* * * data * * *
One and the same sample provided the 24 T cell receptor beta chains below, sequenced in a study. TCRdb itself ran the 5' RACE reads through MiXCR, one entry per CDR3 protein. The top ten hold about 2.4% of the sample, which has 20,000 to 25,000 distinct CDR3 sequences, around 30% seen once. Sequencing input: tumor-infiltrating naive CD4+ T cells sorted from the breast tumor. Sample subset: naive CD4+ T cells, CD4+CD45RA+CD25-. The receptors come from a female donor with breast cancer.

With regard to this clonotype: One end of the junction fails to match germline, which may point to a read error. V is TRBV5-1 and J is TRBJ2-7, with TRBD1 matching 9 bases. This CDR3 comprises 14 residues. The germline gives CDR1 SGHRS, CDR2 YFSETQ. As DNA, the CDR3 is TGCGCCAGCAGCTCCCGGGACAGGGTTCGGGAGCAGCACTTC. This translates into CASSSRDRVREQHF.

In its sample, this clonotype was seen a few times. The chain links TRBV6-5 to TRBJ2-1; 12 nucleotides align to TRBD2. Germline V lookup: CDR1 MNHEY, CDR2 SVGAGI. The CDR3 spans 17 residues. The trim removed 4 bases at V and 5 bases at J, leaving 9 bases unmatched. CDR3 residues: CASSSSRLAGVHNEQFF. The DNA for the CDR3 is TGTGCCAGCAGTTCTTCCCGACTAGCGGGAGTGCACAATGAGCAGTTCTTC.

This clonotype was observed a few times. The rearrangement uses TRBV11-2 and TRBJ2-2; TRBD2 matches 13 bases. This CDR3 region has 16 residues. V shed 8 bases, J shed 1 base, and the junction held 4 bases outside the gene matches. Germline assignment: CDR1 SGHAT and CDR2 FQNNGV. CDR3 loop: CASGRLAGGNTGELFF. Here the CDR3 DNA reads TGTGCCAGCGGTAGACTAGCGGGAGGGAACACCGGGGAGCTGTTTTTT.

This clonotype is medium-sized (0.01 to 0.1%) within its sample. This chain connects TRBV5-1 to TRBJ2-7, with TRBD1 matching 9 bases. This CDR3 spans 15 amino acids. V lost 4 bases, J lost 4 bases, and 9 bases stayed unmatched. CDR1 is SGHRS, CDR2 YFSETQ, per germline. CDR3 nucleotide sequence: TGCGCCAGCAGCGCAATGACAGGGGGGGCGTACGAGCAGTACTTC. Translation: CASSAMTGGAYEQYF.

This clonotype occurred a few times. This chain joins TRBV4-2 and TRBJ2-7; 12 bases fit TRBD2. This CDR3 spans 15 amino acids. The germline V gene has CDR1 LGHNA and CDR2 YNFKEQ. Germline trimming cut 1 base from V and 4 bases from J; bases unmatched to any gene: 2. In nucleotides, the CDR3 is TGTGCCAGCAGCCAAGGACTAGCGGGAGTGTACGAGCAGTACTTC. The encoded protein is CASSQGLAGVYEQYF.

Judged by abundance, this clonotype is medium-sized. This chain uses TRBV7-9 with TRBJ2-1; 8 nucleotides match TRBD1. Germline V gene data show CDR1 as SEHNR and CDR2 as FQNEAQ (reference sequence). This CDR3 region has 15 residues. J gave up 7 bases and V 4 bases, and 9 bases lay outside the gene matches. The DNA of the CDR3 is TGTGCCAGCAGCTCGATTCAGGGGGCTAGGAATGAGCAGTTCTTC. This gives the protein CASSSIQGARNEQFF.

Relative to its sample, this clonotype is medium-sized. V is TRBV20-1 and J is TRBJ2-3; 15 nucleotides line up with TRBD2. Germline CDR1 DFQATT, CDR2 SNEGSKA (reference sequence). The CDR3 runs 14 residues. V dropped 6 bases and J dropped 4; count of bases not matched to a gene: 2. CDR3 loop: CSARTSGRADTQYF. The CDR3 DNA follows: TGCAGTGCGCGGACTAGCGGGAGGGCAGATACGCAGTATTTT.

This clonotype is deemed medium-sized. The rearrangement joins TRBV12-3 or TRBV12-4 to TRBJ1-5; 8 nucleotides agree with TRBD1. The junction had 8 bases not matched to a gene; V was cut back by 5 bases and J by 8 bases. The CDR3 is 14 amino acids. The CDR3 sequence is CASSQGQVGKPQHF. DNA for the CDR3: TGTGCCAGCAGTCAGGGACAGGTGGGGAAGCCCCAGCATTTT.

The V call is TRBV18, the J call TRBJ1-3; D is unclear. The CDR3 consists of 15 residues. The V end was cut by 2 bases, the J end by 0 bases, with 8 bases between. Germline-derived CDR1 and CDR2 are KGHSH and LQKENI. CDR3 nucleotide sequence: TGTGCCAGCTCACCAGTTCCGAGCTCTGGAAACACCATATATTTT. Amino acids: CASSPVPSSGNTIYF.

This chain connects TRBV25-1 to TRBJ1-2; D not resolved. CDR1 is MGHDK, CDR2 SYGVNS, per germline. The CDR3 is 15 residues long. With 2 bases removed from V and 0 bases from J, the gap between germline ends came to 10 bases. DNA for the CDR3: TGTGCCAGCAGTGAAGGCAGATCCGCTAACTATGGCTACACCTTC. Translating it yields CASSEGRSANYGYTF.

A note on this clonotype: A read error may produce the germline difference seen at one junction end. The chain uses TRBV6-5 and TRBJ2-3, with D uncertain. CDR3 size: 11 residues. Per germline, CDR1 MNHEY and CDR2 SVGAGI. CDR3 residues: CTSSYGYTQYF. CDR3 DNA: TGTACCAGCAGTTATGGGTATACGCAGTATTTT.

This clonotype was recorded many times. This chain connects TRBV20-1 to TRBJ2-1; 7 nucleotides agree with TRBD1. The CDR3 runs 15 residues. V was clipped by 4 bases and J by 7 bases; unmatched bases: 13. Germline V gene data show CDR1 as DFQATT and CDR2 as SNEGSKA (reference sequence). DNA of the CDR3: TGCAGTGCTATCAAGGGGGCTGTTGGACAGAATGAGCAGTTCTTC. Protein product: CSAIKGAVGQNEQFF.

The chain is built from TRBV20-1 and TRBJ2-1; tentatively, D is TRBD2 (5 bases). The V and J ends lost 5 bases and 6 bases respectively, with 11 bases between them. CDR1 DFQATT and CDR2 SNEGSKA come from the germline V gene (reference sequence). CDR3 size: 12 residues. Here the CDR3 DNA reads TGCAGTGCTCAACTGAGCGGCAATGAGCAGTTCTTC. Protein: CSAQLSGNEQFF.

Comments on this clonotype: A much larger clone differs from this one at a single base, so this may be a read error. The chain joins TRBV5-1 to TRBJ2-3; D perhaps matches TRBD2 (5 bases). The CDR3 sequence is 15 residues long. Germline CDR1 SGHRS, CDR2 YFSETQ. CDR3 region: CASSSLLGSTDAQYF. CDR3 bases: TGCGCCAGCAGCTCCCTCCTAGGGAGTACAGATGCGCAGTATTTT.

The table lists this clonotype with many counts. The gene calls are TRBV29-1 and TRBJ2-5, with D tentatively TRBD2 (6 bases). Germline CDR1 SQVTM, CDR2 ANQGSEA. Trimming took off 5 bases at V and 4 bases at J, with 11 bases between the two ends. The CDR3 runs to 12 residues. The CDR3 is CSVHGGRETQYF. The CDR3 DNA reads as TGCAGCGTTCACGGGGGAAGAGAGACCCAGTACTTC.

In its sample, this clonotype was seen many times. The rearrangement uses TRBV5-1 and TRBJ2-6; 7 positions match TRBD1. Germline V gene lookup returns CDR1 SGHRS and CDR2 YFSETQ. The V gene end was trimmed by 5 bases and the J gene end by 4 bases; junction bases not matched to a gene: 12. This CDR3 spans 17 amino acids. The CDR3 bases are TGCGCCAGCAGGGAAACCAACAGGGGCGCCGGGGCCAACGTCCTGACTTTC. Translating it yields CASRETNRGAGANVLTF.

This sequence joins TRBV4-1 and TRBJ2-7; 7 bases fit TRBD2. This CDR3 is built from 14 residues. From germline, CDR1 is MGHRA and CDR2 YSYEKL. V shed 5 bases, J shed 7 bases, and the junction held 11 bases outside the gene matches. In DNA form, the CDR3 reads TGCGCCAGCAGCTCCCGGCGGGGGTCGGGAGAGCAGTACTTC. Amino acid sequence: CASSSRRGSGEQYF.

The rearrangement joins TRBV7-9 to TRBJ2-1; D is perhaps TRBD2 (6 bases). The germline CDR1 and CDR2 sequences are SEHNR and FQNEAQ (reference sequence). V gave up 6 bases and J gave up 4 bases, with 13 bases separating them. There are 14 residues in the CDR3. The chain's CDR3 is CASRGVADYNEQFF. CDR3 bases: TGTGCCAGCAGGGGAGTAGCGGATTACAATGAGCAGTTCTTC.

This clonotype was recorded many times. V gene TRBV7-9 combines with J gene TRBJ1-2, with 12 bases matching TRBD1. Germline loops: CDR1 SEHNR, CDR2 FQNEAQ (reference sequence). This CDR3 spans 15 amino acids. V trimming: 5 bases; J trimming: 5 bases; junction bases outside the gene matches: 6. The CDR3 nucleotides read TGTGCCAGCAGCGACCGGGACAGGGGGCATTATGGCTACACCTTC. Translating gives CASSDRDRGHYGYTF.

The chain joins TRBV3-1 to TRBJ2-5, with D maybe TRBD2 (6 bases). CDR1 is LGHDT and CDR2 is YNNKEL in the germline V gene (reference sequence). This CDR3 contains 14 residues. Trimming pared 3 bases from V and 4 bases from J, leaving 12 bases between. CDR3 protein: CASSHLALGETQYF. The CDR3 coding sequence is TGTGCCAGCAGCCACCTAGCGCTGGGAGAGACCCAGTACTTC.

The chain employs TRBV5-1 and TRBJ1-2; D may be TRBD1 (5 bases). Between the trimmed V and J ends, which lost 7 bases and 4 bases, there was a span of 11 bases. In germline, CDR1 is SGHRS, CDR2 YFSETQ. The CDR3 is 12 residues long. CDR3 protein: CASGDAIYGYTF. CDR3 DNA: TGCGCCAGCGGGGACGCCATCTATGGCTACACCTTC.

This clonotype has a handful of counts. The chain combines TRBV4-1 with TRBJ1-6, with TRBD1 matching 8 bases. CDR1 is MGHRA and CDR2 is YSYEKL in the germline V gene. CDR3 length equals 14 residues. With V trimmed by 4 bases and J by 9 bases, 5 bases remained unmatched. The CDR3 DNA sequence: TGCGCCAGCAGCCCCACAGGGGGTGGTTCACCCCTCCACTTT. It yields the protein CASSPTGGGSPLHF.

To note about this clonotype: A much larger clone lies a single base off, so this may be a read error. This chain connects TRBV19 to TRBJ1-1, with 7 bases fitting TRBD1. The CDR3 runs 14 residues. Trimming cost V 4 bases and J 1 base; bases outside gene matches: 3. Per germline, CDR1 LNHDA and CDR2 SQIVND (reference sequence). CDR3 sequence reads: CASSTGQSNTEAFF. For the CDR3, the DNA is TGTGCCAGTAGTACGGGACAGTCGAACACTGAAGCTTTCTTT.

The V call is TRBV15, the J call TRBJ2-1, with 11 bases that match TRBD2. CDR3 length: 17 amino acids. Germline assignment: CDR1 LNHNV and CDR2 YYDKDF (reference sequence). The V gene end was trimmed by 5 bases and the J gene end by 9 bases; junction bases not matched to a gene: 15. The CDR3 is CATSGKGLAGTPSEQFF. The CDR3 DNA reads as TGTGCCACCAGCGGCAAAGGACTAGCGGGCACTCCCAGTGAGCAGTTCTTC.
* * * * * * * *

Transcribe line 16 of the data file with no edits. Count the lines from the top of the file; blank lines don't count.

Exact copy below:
The table lists this clonotype with many counts. The gene calls are TRBV29-1 and TRBJ2-5, with D tentatively TRBD2 (6 bases). Germline CDR1 SQVTM, CDR2 ANQGSEA. Trimming took off 5 bases at V and 4 bases at J, with 11 bases between the two ends. The CDR3 runs to 12 residues. The CDR3 is CSVHGGRETQYF. The CDR3 DNA reads as TGCAGCGTTCACGGGGGAAGAGAGACCCAGTACTTC.